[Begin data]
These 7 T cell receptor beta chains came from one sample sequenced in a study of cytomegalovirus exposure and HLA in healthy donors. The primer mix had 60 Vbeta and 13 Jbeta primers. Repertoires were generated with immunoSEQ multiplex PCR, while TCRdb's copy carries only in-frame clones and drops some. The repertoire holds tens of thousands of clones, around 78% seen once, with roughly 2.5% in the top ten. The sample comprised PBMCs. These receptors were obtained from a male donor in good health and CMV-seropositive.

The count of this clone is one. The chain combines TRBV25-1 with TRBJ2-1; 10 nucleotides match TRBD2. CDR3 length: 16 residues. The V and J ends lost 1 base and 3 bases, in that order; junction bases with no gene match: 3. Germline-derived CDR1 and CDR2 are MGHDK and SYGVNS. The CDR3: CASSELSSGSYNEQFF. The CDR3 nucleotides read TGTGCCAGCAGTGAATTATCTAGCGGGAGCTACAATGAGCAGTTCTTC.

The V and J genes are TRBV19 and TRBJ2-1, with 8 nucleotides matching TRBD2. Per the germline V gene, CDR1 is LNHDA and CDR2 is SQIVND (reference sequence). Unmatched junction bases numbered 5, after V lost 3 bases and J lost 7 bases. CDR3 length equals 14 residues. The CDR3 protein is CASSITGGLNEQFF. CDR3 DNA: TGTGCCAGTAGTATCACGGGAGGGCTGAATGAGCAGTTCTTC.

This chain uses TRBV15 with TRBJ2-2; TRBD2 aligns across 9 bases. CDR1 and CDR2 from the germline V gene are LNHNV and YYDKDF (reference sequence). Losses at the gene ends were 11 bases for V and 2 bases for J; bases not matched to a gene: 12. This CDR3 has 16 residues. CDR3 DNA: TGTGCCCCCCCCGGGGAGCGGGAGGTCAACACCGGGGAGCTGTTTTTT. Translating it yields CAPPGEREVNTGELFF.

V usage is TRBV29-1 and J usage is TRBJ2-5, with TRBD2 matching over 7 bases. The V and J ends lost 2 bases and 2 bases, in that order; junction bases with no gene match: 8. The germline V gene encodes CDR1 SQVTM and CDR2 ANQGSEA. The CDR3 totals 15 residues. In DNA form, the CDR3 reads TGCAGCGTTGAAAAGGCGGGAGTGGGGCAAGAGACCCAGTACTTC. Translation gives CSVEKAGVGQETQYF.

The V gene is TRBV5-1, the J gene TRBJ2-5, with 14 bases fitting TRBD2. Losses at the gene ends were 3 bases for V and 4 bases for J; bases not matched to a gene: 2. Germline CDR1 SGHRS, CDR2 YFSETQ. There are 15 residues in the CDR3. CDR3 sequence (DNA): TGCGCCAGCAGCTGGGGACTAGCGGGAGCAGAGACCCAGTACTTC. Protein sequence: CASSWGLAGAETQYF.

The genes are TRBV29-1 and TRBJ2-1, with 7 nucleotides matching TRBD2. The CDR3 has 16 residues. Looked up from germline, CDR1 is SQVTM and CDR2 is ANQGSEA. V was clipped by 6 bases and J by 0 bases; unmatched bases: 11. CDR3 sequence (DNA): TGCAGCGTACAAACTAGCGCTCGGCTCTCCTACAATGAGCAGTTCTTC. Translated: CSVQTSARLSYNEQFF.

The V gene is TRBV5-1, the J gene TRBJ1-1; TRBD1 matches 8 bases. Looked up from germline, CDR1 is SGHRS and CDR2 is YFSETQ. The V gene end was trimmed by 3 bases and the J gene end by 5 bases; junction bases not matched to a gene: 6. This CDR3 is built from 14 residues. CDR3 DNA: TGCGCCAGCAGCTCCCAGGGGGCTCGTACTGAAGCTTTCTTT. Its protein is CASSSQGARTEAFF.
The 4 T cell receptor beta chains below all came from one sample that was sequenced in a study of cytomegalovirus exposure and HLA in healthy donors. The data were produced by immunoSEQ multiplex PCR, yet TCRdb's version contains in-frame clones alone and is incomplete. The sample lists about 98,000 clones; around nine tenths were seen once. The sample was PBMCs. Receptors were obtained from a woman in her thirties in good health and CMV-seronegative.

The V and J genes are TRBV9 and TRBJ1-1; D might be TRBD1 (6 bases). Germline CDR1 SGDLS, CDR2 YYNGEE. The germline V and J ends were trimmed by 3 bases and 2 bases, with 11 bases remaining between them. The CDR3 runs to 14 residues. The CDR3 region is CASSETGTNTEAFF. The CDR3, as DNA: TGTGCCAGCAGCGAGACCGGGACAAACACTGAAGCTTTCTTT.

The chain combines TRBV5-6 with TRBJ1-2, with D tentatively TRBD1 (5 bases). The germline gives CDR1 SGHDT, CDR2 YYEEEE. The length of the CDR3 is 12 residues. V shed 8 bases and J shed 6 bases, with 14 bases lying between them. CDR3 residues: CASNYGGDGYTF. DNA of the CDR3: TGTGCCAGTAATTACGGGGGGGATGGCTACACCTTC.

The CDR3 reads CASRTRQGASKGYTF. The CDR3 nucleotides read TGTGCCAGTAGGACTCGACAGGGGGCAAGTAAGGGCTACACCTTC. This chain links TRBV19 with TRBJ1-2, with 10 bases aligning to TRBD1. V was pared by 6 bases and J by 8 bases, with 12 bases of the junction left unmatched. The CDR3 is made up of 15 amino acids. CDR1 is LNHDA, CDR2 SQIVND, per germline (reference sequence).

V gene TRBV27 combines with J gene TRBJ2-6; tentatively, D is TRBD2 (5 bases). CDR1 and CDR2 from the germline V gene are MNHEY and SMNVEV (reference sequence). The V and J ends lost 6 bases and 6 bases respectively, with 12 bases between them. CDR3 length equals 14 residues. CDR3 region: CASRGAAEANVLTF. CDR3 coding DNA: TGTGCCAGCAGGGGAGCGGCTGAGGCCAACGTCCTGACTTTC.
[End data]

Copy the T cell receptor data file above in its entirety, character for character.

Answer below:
These 7 T cell receptor beta chains came from one sample sequenced in a study of cytomegalovirus exposure and HLA in healthy donors. The primer mix had 60 Vbeta and 13 Jbeta primers. Repertoires were generated with immunoSEQ multiplex PCR, while TCRdb's copy carries only in-frame clones and drops some. The repertoire holds tens of thousands of clones, around 78% seen once, with roughly 2.5% in the top ten. The sample comprised PBMCs. These receptors were obtained from a male donor in good health and CMV-seropositive.

The count of this clone is one. The chain combines TRBV25-1 with TRBJ2-1; 10 nucleotides match TRBD2. CDR3 length: 16 residues. The V and J ends lost 1 base and 3 bases, in that order; junction bases with no gene match: 3. Germline-derived CDR1 and CDR2 are MGHDK and SYGVNS. The CDR3: CASSELSSGSYNEQFF. The CDR3 nucleotides read TGTGCCAGCAGTGAATTATCTAGCGGGAGCTACAATGAGCAGTTCTTC.

The V and J genes are TRBV19 and TRBJ2-1, with 8 nucleotides matching TRBD2. Per the germline V gene, CDR1 is LNHDA and CDR2 is SQIVND (reference sequence). Unmatched junction bases numbered 5, after V lost 3 bases and J lost 7 bases. CDR3 length equals 14 residues. The CDR3 protein is CASSITGGLNEQFF. CDR3 DNA: TGTGCCAGTAGTATCACGGGAGGGCTGAATGAGCAGTTCTTC.

This chain uses TRBV15 with TRBJ2-2; TRBD2 aligns across 9 bases. CDR1 and CDR2 from the germline V gene are LNHNV and YYDKDF (reference sequence). Losses at the gene ends were 11 bases for V and 2 bases for J; bases not matched to a gene: 12. This CDR3 has 16 residues. CDR3 DNA: TGTGCCCCCCCCGGGGAGCGGGAGGTCAACACCGGGGAGCTGTTTTTT. Translating it yields CAPPGEREVNTGELFF.

V usage is TRBV29-1 and J usage is TRBJ2-5, with TRBD2 matching over 7 bases. The V and J ends lost 2 bases and 2 bases, in that order; junction bases with no gene match: 8. The germline V gene encodes CDR1 SQVTM and CDR2 ANQGSEA. The CDR3 totals 15 residues. In DNA form, the CDR3 reads TGCAGCGTTGAAAAGGCGGGAGTGGGGCAAGAGACCCAGTACTTC. Translation gives CSVEKAGVGQETQYF.

The V gene is TRBV5-1, the J gene TRBJ2-5, with 14 bases fitting TRBD2. Losses at the gene ends were 3 bases for V and 4 bases for J; bases not matched to a gene: 2. Germline CDR1 SGHRS, CDR2 YFSETQ. There are 15 residues in the CDR3. CDR3 sequence (DNA): TGCGCCAGCAGCTGGGGACTAGCGGGAGCAGAGACCCAGTACTTC. Protein sequence: CASSWGLAGAETQYF.

The genes are TRBV29-1 and TRBJ2-1, with 7 nucleotides matching TRBD2. The CDR3 has 16 residues. Looked up from germline, CDR1 is SQVTM and CDR2 is ANQGSEA. V was clipped by 6 bases and J by 0 bases; unmatched bases: 11. CDR3 sequence (DNA): TGCAGCGTACAAACTAGCGCTCGGCTCTCCTACAATGAGCAGTTCTTC. Translated: CSVQTSARLSYNEQFF.

The V gene is TRBV5-1, the J gene TRBJ1-1; TRBD1 matches 8 bases. Looked up from germline, CDR1 is SGHRS and CDR2 is YFSETQ. The V gene end was trimmed by 3 bases and the J gene end by 5 bases; junction bases not matched to a gene: 6. This CDR3 is built from 14 residues. CDR3 DNA: TGCGCCAGCAGCTCCCAGGGGGCTCGTACTGAAGCTTTCTTT. Its protein is CASSSQGARTEAFF.
The 4 T cell receptor beta chains below all came from one sample that was sequenced in a study of cytomegalovirus exposure and HLA in healthy donors. The data were produced by immunoSEQ multiplex PCR, yet TCRdb's version contains in-frame clones alone and is incomplete. The sample lists about 98,000 clones; around nine tenths were seen once. The sample was PBMCs. Receptors were obtained from a woman in her thirties in good health and CMV-seronegative.

The V and J genes are TRBV9 and TRBJ1-1; D might be TRBD1 (6 bases). Germline CDR1 SGDLS, CDR2 YYNGEE. The germline V and J ends were trimmed by 3 bases and 2 bases, with 11 bases remaining between them. The CDR3 runs to 14 residues. The CDR3 region is CASSETGTNTEAFF. The CDR3, as DNA: TGTGCCAGCAGCGAGACCGGGACAAACACTGAAGCTTTCTTT.

The chain combines TRBV5-6 with TRBJ1-2, with D tentatively TRBD1 (5 bases). The germline gives CDR1 SGHDT, CDR2 YYEEEE. The length of the CDR3 is 12 residues. V shed 8 bases and J shed 6 bases, with 14 bases lying between them. CDR3 residues: CASNYGGDGYTF. DNA of the CDR3: TGTGCCAGTAATTACGGGGGGGATGGCTACACCTTC.

The CDR3 reads CASRTRQGASKGYTF. The CDR3 nucleotides read TGTGCCAGTAGGACTCGACAGGGGGCAAGTAAGGGCTACACCTTC. This chain links TRBV19 with TRBJ1-2, with 10 bases aligning to TRBD1. V was pared by 6 bases and J by 8 bases, with 12 bases of the junction left unmatched. The CDR3 is made up of 15 amino acids. CDR1 is LNHDA, CDR2 SQIVND, per germline (reference sequence).

V gene TRBV27 combines with J gene TRBJ2-6; tentatively, D is TRBD2 (5 bases). CDR1 and CDR2 from the germline V gene are MNHEY and SMNVEV (reference sequence). The V and J ends lost 6 bases and 6 bases respectively, with 12 bases between them. CDR3 length equals 14 residues. CDR3 region: CASRGAAEANVLTF. CDR3 coding DNA: TGTGCCAGCAGGGGAGCGGCTGAGGCCAACGTCCTGACTTTC.